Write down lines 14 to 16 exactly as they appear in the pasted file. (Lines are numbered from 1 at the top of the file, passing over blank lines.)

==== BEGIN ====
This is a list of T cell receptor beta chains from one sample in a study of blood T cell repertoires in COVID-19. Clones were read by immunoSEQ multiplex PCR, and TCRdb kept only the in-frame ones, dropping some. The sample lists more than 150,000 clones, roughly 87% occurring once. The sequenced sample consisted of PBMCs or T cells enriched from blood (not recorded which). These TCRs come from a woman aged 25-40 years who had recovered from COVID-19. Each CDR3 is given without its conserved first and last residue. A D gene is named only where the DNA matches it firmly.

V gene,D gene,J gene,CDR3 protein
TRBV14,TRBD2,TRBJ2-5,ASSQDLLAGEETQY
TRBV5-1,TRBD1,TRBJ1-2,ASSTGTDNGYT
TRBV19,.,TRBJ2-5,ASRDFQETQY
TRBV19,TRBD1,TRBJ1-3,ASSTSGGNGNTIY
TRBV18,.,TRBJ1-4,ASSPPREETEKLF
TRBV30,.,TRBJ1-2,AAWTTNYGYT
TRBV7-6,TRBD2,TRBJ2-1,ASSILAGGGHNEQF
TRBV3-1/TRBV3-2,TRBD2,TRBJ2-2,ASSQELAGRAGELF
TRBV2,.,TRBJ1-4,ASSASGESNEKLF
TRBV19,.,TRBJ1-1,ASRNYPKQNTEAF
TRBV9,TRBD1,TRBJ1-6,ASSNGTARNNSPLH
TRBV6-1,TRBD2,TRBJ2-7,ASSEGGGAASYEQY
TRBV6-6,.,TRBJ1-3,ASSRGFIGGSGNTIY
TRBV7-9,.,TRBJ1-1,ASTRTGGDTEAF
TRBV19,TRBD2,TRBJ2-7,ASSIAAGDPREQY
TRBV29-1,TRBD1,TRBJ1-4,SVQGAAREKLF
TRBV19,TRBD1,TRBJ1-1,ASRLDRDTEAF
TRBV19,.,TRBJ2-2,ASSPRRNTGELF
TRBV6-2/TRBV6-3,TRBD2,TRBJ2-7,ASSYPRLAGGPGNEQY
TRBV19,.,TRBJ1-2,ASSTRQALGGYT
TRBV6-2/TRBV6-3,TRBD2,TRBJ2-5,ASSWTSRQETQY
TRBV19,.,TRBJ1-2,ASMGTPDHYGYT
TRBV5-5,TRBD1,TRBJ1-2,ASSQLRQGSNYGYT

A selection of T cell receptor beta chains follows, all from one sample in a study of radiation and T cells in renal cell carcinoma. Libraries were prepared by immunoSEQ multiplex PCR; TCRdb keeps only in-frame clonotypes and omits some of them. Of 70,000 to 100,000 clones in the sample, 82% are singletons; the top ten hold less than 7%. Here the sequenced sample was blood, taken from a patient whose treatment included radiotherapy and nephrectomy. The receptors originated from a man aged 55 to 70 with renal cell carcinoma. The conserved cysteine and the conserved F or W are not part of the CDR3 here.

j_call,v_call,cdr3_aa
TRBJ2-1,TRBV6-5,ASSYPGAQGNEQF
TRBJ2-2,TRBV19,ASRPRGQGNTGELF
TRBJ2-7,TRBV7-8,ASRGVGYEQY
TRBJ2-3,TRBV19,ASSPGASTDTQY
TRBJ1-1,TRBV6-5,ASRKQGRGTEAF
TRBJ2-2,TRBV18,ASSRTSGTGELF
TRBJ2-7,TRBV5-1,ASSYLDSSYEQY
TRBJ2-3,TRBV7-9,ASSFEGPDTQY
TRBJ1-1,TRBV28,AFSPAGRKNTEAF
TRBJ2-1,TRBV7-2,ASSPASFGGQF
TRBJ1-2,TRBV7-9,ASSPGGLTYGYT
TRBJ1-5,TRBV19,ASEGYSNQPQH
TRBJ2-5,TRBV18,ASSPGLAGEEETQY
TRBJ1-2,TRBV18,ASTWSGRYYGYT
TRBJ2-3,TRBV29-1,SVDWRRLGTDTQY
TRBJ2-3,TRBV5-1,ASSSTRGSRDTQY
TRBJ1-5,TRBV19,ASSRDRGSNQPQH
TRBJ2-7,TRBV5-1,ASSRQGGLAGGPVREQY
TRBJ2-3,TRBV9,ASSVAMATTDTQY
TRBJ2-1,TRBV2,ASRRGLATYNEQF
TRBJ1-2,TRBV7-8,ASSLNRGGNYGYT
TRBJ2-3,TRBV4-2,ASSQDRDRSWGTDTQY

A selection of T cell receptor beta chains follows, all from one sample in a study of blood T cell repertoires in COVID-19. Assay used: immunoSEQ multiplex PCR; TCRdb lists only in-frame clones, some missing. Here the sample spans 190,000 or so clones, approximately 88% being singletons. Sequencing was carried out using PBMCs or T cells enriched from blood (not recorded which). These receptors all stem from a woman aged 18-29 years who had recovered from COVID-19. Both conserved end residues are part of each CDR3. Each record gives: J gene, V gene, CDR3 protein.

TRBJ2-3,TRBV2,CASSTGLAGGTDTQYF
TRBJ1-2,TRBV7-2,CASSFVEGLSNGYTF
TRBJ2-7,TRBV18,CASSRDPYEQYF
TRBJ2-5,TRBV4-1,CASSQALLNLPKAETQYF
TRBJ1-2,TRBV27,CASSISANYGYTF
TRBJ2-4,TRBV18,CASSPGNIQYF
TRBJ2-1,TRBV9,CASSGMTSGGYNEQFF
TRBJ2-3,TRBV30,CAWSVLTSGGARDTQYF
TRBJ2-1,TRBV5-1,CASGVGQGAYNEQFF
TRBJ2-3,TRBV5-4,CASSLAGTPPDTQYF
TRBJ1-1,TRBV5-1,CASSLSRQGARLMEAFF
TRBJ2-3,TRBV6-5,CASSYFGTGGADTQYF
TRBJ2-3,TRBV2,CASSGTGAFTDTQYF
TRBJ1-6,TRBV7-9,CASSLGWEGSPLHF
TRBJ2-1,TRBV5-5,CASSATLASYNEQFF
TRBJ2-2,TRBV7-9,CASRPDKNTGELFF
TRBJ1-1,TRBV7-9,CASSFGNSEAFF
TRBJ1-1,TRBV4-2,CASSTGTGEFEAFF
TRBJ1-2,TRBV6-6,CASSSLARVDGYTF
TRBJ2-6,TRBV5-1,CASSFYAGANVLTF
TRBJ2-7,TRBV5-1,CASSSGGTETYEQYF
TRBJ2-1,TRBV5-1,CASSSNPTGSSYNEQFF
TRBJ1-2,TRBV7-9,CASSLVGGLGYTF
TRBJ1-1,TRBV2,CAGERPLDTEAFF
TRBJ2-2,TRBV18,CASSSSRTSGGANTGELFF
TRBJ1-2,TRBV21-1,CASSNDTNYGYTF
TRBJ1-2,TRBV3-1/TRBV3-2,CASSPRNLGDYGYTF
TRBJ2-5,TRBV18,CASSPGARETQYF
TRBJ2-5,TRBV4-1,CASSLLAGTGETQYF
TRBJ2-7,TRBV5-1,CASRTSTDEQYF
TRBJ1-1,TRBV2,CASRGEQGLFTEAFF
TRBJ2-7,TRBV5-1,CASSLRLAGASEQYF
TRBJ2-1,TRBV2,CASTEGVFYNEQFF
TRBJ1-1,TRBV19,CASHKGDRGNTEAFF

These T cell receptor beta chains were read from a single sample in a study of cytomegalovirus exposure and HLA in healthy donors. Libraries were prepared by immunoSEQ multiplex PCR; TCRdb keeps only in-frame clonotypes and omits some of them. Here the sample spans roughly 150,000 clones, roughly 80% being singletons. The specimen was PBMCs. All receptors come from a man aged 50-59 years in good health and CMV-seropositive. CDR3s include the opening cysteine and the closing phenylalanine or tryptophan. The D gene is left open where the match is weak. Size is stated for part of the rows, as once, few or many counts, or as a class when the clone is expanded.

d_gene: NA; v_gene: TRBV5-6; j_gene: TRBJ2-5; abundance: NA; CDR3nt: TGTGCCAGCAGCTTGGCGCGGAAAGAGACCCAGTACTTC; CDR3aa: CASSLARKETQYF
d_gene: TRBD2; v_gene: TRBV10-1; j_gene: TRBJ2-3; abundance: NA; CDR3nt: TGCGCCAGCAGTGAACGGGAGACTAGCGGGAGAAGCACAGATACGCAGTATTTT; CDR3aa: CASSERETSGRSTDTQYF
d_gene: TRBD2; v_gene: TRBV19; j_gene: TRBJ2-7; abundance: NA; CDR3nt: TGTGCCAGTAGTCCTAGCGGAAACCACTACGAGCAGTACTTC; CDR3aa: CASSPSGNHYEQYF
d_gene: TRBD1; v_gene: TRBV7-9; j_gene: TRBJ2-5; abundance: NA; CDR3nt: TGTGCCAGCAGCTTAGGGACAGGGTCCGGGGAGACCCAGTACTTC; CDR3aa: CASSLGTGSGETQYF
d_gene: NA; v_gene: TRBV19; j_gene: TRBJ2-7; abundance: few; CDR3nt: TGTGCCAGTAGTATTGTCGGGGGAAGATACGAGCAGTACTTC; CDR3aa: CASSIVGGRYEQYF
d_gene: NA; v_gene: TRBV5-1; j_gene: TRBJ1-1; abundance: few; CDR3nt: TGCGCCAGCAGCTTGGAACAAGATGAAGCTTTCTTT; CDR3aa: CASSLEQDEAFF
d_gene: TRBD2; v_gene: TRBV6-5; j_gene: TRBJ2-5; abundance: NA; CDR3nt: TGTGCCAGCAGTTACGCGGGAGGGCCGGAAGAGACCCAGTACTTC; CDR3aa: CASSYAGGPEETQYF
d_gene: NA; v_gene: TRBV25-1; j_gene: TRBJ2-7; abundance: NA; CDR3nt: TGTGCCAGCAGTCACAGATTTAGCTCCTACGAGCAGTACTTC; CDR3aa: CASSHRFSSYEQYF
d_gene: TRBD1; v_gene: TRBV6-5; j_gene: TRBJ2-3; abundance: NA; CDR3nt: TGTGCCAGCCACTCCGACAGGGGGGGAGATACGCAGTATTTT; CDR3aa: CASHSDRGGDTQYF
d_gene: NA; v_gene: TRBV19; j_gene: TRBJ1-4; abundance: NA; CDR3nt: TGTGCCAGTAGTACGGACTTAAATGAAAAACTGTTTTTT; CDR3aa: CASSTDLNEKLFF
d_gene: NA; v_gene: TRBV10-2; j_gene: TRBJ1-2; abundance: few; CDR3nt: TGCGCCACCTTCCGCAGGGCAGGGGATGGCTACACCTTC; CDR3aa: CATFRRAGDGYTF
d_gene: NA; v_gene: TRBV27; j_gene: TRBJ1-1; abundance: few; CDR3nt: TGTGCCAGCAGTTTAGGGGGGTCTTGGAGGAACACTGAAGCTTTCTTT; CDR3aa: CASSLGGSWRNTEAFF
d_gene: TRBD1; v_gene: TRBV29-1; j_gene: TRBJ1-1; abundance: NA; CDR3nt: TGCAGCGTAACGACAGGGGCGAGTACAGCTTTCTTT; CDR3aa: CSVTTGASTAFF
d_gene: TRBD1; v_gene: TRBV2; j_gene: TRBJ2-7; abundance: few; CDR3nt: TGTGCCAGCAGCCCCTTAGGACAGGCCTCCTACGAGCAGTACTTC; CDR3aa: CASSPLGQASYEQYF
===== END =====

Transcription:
TRBV6-1,TRBD2,TRBJ2-7,ASSEGGGAASYEQY
TRBV6-6,.,TRBJ1-3,ASSRGFIGGSGNTIY
TRBV7-9,.,TRBJ1-1,ASTRTGGDTEAF